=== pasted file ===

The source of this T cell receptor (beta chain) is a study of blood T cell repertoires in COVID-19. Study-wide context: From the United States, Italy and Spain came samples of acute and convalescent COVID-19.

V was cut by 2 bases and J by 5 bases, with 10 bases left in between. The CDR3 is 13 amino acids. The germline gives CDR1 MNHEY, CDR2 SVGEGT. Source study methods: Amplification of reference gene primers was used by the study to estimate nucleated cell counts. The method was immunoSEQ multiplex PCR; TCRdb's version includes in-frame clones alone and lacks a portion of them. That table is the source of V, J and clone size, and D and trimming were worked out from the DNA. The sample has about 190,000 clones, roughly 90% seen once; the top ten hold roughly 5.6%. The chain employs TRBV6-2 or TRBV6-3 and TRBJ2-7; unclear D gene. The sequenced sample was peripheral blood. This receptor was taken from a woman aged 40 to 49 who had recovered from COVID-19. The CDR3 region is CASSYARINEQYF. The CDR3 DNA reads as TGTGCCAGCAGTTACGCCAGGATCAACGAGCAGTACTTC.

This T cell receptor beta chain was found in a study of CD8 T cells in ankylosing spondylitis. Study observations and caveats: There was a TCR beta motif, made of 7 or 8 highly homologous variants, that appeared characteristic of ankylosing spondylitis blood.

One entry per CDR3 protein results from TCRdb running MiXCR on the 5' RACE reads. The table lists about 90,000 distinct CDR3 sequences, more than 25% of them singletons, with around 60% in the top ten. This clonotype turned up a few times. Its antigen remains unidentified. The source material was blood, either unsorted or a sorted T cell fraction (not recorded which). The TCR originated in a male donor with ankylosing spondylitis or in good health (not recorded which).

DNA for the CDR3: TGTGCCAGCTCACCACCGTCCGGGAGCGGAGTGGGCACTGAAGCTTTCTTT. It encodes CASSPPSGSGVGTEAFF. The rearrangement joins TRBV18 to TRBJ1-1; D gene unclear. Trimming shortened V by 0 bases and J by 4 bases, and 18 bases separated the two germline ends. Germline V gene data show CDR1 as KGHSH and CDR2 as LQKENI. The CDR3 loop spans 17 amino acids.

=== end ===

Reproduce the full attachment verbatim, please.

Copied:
The source of this T cell receptor (beta chain) is a study of blood T cell repertoires in COVID-19. Study-wide context: From the United States, Italy and Spain came samples of acute and convalescent COVID-19.

V was cut by 2 bases and J by 5 bases, with 10 bases left in between. The CDR3 is 13 amino acids. The germline gives CDR1 MNHEY, CDR2 SVGEGT. Source study methods: Amplification of reference gene primers was used by the study to estimate nucleated cell counts. The method was immunoSEQ multiplex PCR; TCRdb's version includes in-frame clones alone and lacks a portion of them. That table is the source of V, J and clone size, and D and trimming were worked out from the DNA. The sample has about 190,000 clones, roughly 90% seen once; the top ten hold roughly 5.6%. The chain employs TRBV6-2 or TRBV6-3 and TRBJ2-7; unclear D gene. The sequenced sample was peripheral blood. This receptor was taken from a woman aged 40 to 49 who had recovered from COVID-19. The CDR3 region is CASSYARINEQYF. The CDR3 DNA reads as TGTGCCAGCAGTTACGCCAGGATCAACGAGCAGTACTTC.

This T cell receptor beta chain was found in a study of CD8 T cells in ankylosing spondylitis. Study observations and caveats: There was a TCR beta motif, made of 7 or 8 highly homologous variants, that appeared characteristic of ankylosing spondylitis blood.

One entry per CDR3 protein results from TCRdb running MiXCR on the 5' RACE reads. The table lists about 90,000 distinct CDR3 sequences, more than 25% of them singletons, with around 60% in the top ten. This clonotype turned up a few times. Its antigen remains unidentified. The source material was blood, either unsorted or a sorted T cell fraction (not recorded which). The TCR originated in a male donor with ankylosing spondylitis or in good health (not recorded which).

DNA for the CDR3: TGTGCCAGCTCACCACCGTCCGGGAGCGGAGTGGGCACTGAAGCTTTCTTT. It encodes CASSPPSGSGVGTEAFF. The rearrangement joins TRBV18 to TRBJ1-1; D gene unclear. Trimming shortened V by 0 bases and J by 4 bases, and 18 bases separated the two germline ends. Germline V gene data show CDR1 as KGHSH and CDR2 as LQKENI. The CDR3 loop spans 17 amino acids.